His marbles may crumble down, in spite of all that we can do to preserve them as models of hopeless imitation; but the exalted ideas he sought to represent by them, are imperishable and divine, and will be subjects of contemplation when
“Seas shall waste,
the skies to smoke decay,
Rocks fall to dust, and mountains melt away.”
Grimm’s Life of Michael Angelo; Vasari’s Lives of the Most Excellent Painters, Sculptors and Architects; Duppa’s Life of Michael Angelo; Bayle’s Histoire de la Peinture en Italie.
* * * * *
A. D. 1483-1546.
THE PROTESTANT REFORMATION.
Among great benefactors, Martin Luther is one of the most illustrious. He headed the Protestant Reformation. This movement is so completely interlinked with the literature, the religion, the education, the prosperity—yea, even the political history—of Europe, that it is the most important and interesting of all modern historical changes. It is a subject of such amazing magnitude that no one can claim to be well informed who does not know its leading issues and developments, as it spread from Germany to Switzerland, France, Holland, Sweden, England, and Scotland.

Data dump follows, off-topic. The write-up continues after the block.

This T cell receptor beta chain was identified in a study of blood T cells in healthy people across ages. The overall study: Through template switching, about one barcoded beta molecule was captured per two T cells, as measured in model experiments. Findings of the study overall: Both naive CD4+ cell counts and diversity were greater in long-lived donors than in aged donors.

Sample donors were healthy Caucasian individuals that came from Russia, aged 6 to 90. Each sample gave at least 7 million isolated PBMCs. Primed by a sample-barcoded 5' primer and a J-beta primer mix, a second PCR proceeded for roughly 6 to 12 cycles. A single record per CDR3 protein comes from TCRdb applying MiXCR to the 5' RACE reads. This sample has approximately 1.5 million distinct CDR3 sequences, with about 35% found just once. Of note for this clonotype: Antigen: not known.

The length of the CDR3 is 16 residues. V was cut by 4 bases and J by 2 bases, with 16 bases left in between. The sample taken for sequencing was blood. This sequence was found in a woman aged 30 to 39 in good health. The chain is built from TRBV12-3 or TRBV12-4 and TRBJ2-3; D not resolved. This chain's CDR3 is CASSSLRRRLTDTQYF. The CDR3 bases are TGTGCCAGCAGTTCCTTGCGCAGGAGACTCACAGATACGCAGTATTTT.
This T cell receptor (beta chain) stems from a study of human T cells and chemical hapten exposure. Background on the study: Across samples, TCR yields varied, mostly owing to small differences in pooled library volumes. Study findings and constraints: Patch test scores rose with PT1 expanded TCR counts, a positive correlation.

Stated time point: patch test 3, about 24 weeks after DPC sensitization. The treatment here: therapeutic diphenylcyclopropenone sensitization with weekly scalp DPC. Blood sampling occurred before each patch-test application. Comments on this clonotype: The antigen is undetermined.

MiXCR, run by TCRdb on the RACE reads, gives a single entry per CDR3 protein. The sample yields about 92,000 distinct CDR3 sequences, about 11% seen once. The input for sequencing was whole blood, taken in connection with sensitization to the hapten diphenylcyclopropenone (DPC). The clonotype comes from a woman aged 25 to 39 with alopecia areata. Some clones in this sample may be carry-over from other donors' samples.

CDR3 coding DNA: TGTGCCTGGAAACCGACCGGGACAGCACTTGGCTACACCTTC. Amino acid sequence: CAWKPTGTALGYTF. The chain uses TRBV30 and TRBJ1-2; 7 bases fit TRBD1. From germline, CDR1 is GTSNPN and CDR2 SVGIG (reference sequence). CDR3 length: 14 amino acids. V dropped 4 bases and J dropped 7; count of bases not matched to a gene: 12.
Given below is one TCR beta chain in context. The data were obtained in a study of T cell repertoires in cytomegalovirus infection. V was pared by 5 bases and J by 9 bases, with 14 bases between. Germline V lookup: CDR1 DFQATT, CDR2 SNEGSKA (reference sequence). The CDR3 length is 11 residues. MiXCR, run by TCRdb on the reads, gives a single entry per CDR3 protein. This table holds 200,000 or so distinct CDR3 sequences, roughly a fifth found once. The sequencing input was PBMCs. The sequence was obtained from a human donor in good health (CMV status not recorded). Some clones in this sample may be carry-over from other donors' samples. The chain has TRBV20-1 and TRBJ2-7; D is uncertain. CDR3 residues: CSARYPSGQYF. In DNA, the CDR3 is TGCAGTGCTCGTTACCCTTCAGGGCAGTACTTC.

The central and prominent figure in the movement is Luther; but the way was prepared for him by a host of illustrious men, in different countries,—by Savonarola in Italy, by Huss and Jerome in Bohemia, by Erasmus in Holland, by Wyclif in England, and by sundry others, who detested the corruptions they ridiculed and lamented, but could not remove.
How flagrant those evils! Who can deny them? The papal despotism, and the frauds on which it was based; monastic corruptions; penance, and indulgences for sin, and the sale of them, more shameful still; the secular character of the clergy; the pomp, wealth, and arrogance of bishops; auricular confession; celibacy of the clergy, their idle and dissolute lives, their ignorance and superstition; the worship of the images